HAPPY 232nd BIRTHDAY, U.S. MARINES!
It is with great pride that I wish all my fellow Marines, past and present, a joyful and wonderful Birthday! Our beloved Corps is a young and healthy 232 years of age. 232 years of leading the charge and insuring our freedom. Below I present the Commandant’s Birthday Message as well as that of General LeJeune’s perennial favorite from 1921. God speed to you hard-chargers still on the front line and I hope that you get to come home very soon. To my compadres from 7th Marines, 11th Marines and the entire 1st Marine Division – keep your boots laced and your powder dry, DevilDogs! Semper Fidelis, Sam Allen.
Commandant’s Birthday Message
Since the birth of our Nation, our liberty has been purchased by valiant men and women of deep conviction, great courage, and bold action; the cost has often been in blood and tremendous sacrifice. As America’s sentinels of freedom, United States Marines are counted among the finest legions in the chronicles of war. Since 1775, Marines have marched boldly to the sounds of the guns and have fought fiercely and honorably to defeat the scourge of tyranny and terror. We are Marines — that is what we do.
In the words of President John F. Kennedy: “In the long history of the world, only a few generations have been granted the role of defending freedom in its hour of maximum danger.” Magnificent heroes fought in the wheat fields of Belleau Wood, in the snows of the Chosin, and on the streets of Hue City. Your generation bears this obligation now, and it is borne on mighty and capable shoulders. Just like the Marines at Belleau Wood — we are once again engaged in sustained operations ashore. Just like at Belleau Wood — the Marines have been given the toughest sector and have prevailed over a resilient and determined enemy — who has made us pay for our gains. Once again, as in any struggle, the road ahead is far from certain, but as Marines, we are not dissuaded by the challenges of war or the tough conditions of a warrior’s life. Indeed, we don’t just accept our destiny — we shape it.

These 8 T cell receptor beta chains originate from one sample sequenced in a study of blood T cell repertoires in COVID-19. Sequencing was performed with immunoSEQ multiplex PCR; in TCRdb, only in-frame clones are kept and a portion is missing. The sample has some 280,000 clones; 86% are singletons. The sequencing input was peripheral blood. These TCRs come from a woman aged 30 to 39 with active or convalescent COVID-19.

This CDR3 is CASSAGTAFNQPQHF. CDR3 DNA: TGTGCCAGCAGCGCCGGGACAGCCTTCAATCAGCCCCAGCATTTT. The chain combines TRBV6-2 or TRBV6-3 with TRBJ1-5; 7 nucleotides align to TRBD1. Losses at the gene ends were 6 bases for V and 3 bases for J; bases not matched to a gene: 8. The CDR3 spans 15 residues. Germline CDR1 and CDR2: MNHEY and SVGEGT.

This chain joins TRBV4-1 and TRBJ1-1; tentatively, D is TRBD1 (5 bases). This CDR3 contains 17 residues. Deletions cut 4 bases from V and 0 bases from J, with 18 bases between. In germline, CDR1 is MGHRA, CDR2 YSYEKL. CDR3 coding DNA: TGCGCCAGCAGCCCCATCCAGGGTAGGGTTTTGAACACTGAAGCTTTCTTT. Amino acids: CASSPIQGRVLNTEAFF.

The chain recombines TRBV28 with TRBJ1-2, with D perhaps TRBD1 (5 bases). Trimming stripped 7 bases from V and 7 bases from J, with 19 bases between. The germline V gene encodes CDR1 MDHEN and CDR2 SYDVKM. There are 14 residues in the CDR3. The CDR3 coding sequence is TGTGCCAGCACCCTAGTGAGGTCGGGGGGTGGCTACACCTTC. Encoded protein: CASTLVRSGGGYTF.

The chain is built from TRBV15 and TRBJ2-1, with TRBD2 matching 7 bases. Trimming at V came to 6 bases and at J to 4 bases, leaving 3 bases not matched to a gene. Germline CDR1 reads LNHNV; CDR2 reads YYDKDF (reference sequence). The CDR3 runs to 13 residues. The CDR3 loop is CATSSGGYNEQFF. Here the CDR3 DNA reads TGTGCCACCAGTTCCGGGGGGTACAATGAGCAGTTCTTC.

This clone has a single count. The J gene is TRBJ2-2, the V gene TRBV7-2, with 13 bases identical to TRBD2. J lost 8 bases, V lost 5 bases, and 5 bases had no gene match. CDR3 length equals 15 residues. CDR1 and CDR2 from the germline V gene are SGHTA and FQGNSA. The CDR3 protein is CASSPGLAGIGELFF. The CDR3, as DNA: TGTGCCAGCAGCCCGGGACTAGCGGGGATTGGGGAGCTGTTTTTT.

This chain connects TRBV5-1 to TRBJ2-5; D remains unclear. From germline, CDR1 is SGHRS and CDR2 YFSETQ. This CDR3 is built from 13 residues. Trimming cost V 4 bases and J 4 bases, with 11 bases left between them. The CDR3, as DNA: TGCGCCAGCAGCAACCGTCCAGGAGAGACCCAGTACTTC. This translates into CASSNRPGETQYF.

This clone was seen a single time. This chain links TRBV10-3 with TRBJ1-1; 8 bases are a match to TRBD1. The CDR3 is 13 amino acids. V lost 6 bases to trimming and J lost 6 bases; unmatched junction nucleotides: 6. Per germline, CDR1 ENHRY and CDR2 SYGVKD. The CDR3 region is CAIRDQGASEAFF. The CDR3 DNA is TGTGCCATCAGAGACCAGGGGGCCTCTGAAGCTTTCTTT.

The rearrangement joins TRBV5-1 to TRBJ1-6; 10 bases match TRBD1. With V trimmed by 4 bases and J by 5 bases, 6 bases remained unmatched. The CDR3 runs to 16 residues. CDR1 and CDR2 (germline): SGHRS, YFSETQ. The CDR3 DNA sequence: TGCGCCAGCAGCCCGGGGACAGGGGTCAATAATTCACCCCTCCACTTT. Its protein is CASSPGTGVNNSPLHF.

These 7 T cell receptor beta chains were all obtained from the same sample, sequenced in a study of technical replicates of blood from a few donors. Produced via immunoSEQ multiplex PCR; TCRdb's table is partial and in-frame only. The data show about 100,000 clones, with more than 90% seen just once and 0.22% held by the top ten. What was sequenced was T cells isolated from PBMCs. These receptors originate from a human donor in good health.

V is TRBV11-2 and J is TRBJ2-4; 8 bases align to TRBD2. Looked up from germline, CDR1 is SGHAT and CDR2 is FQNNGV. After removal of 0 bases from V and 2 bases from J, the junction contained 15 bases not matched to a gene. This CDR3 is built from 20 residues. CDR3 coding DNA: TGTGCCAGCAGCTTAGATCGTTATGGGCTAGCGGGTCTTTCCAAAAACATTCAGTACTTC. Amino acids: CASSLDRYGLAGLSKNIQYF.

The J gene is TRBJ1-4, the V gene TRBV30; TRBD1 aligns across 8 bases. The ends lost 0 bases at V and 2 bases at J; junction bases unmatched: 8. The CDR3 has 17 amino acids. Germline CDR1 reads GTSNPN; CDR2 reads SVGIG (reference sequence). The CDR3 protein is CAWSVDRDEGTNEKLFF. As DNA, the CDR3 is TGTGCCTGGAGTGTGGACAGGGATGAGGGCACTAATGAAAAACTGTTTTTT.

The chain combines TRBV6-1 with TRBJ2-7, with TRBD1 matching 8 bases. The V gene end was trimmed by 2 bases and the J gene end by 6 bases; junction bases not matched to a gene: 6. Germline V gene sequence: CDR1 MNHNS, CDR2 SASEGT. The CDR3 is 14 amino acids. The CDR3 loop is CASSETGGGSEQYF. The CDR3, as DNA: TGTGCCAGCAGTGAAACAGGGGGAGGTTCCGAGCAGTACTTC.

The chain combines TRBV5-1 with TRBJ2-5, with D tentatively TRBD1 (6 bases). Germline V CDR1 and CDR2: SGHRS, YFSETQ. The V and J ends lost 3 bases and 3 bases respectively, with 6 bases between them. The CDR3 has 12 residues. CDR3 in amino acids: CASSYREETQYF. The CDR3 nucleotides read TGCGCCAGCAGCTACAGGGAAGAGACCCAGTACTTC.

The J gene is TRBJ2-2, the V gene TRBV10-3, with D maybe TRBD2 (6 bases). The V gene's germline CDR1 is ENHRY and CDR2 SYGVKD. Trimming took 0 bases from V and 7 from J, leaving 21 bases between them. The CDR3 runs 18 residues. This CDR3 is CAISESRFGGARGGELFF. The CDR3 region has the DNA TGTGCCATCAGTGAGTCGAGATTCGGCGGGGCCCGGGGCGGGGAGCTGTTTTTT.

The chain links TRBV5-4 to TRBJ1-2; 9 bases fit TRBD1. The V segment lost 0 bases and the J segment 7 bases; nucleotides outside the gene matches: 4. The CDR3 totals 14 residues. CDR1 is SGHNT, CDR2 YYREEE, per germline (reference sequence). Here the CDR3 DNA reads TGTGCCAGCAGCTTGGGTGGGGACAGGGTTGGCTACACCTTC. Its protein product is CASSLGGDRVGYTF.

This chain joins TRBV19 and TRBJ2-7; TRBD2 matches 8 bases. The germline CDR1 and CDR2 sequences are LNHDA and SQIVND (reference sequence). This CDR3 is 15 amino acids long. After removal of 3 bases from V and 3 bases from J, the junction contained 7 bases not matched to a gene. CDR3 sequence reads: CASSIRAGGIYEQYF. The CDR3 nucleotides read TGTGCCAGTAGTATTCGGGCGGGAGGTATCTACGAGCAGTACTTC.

On our 232nd birthday, to every Marine — those still in uniform and those who have served honorably in the past — be proud of who you are and what you do. Know that your citizenship dues have been paid in full; you are part of this Nation’s elite warrior class. Cherish our families who offer marvelous support, abiding resolve, and steadfast patience. Remember those who have served and those who have fallen — their names are chiseled on the roll call of America’s heroes. Those who have carried the battle colors of our Corps have forged our heritage, and today’s generation of leathernecks chart our future. Carry the colors with pride; carry them with honor.
Happy birthday, Marines!
James T. Conway
General, U.S. Marine Corps
General LeJeune’s Birthday Message – 1921
On November 10, 1775, a Corps of Marines was created by a resolution of the Continental Congress. Since that date, many thousand men have borne the name Marine. In memory of them, it is fitting that we who are Marines should commemorate the Birthday of our Corps by calling to mind the glories of its long and illustrious history.
The record of our Corps is one which will bear comparison with that of the most famous military organizations in the world’s history. During 90 of the 146 years of its existence, the Marine Corps has been in action against the Nation’s foes. From the Battle of Trenton to the Argonne, Marines have won foremost honors in war and in the long era of tranquility at home. Generation after generation of Marines have grown gray in war in both hemispheres and in every corner of the seven seas [so] that our country and its citizens might enjoy peace and security.
In every battle and skirmish since the birth of our Corps, Marines have acquitted themselves with the greatest distinction, winning new honors on each occasion until the term “Marine” has come to signify all that is highest in military efficiency and soldierly virtue.
This high name of distinction and soldierly repute we who are Marines today have received from those who preceded us in the Corps. With it we also received from them the eternal spirit which has animated our Corps from generation to generation and has been the distinguishing mark of the Marines in every age. So long as that spirit continues to flourish, Marines will be found equal to every emergency in the future as they have been in the past, and the men of our Nation will regard us as worthy successors to the long line of illustrious men who have served as “Soldiers of the Sea” since the founding of the Corps.